Day: December 20, 2016

Pepys’ Diary

Source: Diary of Samuel Pepys, 18 February 1662

Production: William Davenant, The Law Against the Lovers, Lincoln’s Inn Fields theatre, London 18 February 1662

Text: Having agreed with Sir Wm. Pen and my wife to meet them at the Opera, and finding by my walking in the streets, which were every where full of brick-battes and tyles flung down by the extraordinary wind the last night (such as hath not been in memory before, unless at the death of the late Protector), that it was dangerous to go out of doors; and hearing how several persons had been killed to-day by the fall of things in the streets, and that the pageant in Fleetstreet is most of it blown down, and hath broke down part of several houses, among others Dick Brigden’s; and that one Lady Sanderson, a person of quality in Covent Garden, was killed by the fall of the house, in her bed, last night; I sent my boy home to forbid them to go forth. But he bringing me word that they are gone, I went thither and there saw “The Law against Lovers,” a good play and well performed, especially the little girl’s (whom I never saw act before) dancing and singing; and were it not for her, the loss of Roxalana would spoil the house. So home and to musique, and so to bed.

Comments: Samuel Pepys (1633-1703) was a British naval administrator and diarist. The Law Against the Lovers was a play written by Sir William Davenant, which was based on Measure for Measure but added Beatrice and Benedick from Much Ado About Nothing. It was seen by Pepys at the Lincoln’s Inn Fields theatre, London, 18 February 1662. ‘Roxalana’ was the actress Hester Davenport.


Booke of Plaies

Source: Simon Forman, Booke of Plaies, extract reproduced in E.K. Chambers, William Shakespeare: A Study of Facts and Problems (Oxford: Clarendon Press, 1930), vol. II, pp. 338-339

Production: William Shakespeare, Cymbeline, unknown venue, London, April 1611?

Text: Remember also the storri of Cymbalin king of England, in Lucius tyme, howe Lucius Cam from Octauus Cesar for Tribut, and being denied, after sent Lucius with a greate Arme of Souldiars who landed at Milford hauen, and Affter were vanquished by Cimbalin, and Lucius taken prisoner, and all by means of 3 outlawes, of the which 2 of them were the sonns of Cimbalim, stolen from him when they were but 2 yers old by an old man whom Cymbalin banished, and he kept them as his own sonns 20 yers with him in A cave. And howe (one) of them slewe Clotan, that was the quens sonn, goinge to Milford hauen to sek the loue of Innogen the kinges daughter, whom he had banished also for louinge his daughter, and howe the Italian that cam from her loue conveied him selfe into A Cheste, and said yt was a chest of plate sent from her loue & others, to be presented to the kinge. And in the depest of the night, she being aslepe, he opened the cheste, & cam forth of yt, And vewed her in her bed, and the markes of her body, & toke awai her braslet, & after Accused her of adultery to her loue, &c. And in thend howe he came with the Romains into England & was taken prisoner, and after Reueled to Innogen, Who had turned her self into mans apparrell & fled to mete her loue at Milford hauen, & chanchsed to fall on the Caue in the wodes wher her 2 brothers were, & howe by eating a sleping Dram they thought she had bin deed, & laid her in the wodes, & the body of Cloten by her, in her loues apparrell that he left behind him, & howe she was found by Lucius, &c.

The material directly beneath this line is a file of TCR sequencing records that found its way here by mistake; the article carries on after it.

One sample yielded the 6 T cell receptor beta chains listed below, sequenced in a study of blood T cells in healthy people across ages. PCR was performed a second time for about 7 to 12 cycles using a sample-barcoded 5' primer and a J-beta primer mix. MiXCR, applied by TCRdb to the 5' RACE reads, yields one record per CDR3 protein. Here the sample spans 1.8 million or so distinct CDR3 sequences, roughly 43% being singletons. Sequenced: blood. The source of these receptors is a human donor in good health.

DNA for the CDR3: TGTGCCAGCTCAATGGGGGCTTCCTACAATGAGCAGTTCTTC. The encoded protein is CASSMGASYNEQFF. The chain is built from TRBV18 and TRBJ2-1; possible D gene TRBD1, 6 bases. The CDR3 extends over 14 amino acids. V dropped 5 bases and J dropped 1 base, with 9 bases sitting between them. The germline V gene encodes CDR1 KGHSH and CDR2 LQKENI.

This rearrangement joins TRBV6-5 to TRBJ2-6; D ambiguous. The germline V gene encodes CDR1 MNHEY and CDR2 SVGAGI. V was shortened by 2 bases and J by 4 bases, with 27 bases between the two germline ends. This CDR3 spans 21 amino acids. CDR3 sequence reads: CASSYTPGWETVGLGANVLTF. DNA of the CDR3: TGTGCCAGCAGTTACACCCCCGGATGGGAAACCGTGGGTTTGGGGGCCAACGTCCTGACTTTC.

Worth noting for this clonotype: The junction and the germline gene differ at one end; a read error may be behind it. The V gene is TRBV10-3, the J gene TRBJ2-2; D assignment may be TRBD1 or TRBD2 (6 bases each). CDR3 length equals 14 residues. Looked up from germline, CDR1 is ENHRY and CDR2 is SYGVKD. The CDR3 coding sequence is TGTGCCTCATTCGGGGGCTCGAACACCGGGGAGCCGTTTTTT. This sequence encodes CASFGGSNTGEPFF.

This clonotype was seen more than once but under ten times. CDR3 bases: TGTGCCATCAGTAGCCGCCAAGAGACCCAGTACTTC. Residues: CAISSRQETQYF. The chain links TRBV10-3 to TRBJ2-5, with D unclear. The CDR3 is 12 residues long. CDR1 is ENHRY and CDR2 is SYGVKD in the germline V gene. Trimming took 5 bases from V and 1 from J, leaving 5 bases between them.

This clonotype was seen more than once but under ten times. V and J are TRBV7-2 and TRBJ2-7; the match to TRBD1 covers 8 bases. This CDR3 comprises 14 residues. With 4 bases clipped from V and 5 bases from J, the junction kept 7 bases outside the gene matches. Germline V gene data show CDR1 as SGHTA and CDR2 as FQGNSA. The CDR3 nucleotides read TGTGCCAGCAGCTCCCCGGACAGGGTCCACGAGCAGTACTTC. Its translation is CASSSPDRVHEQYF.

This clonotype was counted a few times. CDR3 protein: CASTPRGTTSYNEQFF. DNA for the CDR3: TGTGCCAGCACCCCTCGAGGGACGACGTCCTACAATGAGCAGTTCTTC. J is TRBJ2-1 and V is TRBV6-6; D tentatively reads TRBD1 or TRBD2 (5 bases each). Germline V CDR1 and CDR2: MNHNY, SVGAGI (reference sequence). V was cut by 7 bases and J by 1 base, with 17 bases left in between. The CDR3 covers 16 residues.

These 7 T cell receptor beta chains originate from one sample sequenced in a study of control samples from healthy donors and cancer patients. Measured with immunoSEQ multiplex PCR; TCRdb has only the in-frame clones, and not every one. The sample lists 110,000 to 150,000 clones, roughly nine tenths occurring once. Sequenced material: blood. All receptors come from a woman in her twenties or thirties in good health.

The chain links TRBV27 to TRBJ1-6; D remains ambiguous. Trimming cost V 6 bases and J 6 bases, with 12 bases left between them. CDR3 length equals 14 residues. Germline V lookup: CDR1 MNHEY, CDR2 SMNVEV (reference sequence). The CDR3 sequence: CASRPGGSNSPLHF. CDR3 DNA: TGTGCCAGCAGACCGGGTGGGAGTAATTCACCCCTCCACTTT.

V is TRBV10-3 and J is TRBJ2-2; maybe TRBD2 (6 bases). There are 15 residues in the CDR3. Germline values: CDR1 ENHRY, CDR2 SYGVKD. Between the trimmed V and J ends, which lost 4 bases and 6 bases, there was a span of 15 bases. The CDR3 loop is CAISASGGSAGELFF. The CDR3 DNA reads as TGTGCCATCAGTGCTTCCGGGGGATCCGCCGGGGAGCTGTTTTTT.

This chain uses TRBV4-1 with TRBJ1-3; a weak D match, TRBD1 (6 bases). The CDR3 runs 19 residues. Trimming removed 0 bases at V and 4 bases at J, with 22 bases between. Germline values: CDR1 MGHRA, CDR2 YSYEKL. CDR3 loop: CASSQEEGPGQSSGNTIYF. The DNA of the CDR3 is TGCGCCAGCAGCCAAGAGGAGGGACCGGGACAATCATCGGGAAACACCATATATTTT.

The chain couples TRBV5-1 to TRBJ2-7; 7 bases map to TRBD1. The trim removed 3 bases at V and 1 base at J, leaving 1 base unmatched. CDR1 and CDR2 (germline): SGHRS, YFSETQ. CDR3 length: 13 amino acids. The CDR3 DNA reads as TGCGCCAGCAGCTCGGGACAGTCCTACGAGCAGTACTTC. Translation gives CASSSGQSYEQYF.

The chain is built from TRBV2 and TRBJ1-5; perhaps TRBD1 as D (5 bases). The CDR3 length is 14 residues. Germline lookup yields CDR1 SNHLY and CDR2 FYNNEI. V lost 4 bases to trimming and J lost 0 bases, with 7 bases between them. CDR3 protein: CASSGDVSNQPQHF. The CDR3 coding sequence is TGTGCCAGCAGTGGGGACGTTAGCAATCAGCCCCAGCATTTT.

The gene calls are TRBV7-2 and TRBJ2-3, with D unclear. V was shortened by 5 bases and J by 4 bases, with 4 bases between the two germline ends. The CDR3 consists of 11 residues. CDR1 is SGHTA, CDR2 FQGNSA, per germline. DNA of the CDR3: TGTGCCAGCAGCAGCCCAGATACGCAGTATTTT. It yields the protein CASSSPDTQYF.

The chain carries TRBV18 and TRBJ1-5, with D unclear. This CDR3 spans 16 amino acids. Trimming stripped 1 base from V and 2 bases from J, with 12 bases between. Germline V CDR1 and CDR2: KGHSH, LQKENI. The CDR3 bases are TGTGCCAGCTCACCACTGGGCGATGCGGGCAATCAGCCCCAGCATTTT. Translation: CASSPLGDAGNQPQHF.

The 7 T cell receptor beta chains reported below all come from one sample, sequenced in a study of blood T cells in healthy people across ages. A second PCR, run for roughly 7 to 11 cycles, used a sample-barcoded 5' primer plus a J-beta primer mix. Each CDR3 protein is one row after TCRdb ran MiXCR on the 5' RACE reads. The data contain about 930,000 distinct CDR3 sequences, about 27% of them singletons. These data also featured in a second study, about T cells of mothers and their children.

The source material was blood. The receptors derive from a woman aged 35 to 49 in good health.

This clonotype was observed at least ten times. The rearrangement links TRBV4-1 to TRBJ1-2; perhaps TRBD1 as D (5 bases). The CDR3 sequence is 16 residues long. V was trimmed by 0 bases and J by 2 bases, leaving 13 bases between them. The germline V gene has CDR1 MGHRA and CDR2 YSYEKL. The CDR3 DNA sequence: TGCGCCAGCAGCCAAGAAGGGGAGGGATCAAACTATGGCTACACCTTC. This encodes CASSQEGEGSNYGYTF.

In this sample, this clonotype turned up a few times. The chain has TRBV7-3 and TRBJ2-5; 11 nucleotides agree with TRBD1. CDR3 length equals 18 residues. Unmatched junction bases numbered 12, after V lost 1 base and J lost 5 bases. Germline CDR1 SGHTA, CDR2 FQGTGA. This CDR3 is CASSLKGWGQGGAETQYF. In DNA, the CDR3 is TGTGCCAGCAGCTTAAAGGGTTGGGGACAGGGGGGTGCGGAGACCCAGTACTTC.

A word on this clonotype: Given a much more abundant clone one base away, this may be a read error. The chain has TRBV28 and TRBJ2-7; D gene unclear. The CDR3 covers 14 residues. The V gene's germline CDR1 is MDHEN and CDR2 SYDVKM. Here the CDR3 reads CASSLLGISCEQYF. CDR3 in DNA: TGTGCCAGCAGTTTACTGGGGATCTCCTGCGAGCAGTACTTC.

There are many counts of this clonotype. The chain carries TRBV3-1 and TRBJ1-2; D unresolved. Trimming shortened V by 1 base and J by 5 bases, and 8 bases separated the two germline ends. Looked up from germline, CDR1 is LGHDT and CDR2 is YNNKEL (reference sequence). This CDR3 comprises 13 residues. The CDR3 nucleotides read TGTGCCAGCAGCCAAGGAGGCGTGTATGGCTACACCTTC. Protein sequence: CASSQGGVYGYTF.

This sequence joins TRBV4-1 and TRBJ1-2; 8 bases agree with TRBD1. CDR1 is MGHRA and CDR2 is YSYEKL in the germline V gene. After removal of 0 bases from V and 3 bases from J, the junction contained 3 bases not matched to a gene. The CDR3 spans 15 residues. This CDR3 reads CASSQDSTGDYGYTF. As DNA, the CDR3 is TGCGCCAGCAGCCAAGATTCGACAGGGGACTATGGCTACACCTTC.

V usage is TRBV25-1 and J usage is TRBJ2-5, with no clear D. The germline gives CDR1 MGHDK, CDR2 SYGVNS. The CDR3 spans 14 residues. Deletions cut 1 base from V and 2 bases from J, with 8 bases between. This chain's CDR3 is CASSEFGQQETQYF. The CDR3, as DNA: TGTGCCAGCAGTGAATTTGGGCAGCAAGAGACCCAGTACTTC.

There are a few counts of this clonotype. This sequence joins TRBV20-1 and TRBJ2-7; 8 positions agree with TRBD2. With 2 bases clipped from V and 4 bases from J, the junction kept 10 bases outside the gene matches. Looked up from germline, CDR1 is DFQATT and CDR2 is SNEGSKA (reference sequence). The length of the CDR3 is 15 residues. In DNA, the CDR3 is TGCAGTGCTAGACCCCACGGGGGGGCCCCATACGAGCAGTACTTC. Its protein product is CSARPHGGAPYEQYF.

Comments: Simon Forman (1552-1611) was an Elizabethan astrologer, whose manuscripts include the ‘Booke of Plaies‘ with Forman’s impressions of four plays that he saw in London 1610-11, three of which were productions of Shakespeare. Though some have argued that the document is a forgery, it is generally accepted as authentic. The date and location of the production of Cymbeline are not given by Forman, but its position in the manuscript between two dated productions suggest April 1611.

Links: Copy at Shakespeare Documented (image plus modernised and exact transcription)